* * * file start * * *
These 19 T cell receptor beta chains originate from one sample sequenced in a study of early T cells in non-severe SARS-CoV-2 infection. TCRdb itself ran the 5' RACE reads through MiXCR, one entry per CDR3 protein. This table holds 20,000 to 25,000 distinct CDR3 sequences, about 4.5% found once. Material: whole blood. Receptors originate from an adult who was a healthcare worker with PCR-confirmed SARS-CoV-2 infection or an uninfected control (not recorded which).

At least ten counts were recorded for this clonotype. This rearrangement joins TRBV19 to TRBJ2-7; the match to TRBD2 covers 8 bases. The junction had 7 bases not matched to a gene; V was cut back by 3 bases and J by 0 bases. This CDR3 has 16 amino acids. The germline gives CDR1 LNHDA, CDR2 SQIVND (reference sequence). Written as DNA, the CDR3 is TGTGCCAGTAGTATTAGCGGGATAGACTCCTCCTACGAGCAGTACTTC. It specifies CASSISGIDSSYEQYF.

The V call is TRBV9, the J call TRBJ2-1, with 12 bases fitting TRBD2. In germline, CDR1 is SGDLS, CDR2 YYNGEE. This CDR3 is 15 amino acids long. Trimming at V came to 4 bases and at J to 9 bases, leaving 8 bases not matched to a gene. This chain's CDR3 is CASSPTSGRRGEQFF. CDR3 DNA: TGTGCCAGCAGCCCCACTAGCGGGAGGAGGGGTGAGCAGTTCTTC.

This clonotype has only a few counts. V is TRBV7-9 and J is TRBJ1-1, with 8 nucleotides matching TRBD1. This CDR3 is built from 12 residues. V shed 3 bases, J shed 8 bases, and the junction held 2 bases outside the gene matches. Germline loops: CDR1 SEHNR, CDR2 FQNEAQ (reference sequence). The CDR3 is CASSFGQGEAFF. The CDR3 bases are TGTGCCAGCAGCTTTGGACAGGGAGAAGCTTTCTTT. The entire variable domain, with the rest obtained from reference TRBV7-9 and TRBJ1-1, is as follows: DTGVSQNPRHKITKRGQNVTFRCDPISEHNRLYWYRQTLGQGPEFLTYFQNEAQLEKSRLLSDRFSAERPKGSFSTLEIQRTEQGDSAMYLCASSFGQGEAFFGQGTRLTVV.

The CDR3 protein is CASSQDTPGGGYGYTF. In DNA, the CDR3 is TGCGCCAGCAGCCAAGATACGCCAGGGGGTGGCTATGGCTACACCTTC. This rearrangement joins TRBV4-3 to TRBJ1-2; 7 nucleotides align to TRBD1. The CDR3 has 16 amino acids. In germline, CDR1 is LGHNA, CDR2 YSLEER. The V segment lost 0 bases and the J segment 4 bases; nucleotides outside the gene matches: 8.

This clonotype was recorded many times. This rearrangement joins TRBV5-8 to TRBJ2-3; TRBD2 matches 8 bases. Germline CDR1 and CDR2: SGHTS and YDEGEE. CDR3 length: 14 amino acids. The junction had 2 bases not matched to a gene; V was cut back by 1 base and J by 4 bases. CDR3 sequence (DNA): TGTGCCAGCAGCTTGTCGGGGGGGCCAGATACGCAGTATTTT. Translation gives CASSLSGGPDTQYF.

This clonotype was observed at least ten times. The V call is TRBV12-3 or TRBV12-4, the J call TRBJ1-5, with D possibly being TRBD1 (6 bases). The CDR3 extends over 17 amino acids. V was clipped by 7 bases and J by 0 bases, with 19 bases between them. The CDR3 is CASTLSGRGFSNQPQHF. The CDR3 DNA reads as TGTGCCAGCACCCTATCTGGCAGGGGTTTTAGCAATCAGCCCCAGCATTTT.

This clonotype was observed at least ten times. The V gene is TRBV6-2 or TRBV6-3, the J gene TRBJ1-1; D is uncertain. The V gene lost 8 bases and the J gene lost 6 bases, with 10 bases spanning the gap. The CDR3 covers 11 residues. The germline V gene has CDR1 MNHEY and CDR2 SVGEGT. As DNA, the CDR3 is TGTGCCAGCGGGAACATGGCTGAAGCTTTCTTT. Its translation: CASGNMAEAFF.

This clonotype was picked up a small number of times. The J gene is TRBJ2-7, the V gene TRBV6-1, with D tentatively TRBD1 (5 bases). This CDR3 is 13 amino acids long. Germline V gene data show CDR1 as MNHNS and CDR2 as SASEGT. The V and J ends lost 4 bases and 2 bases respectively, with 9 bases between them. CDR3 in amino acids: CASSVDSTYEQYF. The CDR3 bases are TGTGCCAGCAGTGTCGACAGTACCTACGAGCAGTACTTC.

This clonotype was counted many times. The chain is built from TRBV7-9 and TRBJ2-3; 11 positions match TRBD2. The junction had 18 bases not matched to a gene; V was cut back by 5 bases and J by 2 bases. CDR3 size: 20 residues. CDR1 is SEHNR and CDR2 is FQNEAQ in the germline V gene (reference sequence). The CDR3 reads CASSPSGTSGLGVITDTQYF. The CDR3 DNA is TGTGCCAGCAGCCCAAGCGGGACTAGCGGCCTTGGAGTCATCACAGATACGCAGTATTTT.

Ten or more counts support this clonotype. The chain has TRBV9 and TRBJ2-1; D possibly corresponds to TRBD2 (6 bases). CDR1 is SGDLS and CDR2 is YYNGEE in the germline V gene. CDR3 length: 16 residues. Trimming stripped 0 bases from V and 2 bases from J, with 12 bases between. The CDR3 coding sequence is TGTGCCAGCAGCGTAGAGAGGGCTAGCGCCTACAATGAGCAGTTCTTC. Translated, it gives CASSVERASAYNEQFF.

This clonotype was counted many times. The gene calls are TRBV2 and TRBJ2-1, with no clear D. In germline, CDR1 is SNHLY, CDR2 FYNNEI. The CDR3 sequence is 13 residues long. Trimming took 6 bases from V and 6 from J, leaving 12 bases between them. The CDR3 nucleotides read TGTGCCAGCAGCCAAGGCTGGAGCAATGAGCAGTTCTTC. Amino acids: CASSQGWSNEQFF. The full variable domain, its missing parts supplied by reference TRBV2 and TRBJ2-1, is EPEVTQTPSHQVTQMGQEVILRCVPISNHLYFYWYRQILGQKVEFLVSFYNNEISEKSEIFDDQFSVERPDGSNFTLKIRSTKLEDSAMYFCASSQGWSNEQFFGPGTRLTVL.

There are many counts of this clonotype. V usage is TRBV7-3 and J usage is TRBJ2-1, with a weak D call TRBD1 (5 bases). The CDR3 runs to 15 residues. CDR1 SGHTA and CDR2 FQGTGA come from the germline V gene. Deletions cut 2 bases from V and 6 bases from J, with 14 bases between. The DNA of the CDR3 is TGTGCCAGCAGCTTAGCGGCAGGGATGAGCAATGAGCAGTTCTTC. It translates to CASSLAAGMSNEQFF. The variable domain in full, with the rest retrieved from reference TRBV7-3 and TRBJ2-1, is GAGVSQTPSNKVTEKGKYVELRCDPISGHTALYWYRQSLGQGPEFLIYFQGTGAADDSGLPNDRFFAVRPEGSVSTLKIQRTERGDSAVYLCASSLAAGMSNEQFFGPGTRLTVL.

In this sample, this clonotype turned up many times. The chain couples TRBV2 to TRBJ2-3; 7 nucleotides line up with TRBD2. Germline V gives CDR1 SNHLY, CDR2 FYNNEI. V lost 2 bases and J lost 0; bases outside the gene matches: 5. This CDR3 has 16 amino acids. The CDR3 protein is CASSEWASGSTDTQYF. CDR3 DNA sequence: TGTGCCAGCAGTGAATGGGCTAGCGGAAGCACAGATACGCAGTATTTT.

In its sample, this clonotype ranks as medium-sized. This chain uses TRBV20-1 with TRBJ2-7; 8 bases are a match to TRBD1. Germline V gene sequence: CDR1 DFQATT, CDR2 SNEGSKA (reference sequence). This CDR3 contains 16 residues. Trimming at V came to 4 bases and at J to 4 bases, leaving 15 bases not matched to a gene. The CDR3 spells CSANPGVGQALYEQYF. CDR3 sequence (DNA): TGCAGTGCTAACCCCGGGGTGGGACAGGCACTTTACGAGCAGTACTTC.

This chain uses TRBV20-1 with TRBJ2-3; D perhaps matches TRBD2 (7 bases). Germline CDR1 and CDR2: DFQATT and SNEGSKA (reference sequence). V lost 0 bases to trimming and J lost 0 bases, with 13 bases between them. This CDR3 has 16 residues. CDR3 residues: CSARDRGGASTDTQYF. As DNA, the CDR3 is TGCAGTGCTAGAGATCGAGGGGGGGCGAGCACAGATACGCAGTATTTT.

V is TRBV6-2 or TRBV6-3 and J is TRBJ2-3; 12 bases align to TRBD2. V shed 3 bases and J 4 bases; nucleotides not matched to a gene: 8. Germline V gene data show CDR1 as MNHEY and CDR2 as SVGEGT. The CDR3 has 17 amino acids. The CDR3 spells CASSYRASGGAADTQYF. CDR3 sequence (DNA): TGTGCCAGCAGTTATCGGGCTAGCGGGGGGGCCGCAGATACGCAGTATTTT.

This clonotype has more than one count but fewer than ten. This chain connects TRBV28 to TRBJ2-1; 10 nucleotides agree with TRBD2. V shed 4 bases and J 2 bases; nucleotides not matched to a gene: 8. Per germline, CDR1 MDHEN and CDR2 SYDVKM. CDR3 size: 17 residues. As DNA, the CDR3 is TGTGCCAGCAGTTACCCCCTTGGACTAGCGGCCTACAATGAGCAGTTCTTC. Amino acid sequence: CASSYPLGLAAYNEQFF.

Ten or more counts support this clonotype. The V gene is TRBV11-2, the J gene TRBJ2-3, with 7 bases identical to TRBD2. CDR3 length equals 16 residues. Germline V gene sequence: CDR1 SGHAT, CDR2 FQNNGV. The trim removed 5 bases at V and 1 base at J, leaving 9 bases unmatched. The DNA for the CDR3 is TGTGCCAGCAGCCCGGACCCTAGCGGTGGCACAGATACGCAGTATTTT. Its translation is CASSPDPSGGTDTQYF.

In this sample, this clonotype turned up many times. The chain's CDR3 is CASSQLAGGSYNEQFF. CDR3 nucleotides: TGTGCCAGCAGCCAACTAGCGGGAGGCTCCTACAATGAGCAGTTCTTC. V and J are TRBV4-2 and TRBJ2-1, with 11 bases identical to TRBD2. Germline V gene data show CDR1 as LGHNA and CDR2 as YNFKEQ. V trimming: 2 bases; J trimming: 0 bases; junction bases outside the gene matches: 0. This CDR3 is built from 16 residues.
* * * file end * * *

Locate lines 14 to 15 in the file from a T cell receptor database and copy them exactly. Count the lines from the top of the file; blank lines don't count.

In this sample, this clonotype turned up many times. The chain couples TRBV2 to TRBJ2-3; 7 nucleotides line up with TRBD2. Germline V gives CDR1 SNHLY, CDR2 FYNNEI. V lost 2 bases and J lost 0; bases outside the gene matches: 5. This CDR3 has 16 amino acids. The CDR3 protein is CASSEWASGSTDTQYF. CDR3 DNA sequence: TGTGCCAGCAGTGAATGGGCTAGCGGAAGCACAGATACGCAGTATTTT.

In its sample, this clonotype ranks as medium-sized. This chain uses TRBV20-1 with TRBJ2-7; 8 bases are a match to TRBD1. Germline V gene sequence: CDR1 DFQATT, CDR2 SNEGSKA (reference sequence). This CDR3 contains 16 residues. Trimming at V came to 4 bases and at J to 4 bases, leaving 15 bases not matched to a gene. The CDR3 spells CSANPGVGQALYEQYF. CDR3 sequence (DNA): TGCAGTGCTAACCCCGGGGTGGGACAGGCACTTTACGAGCAGTACTTC.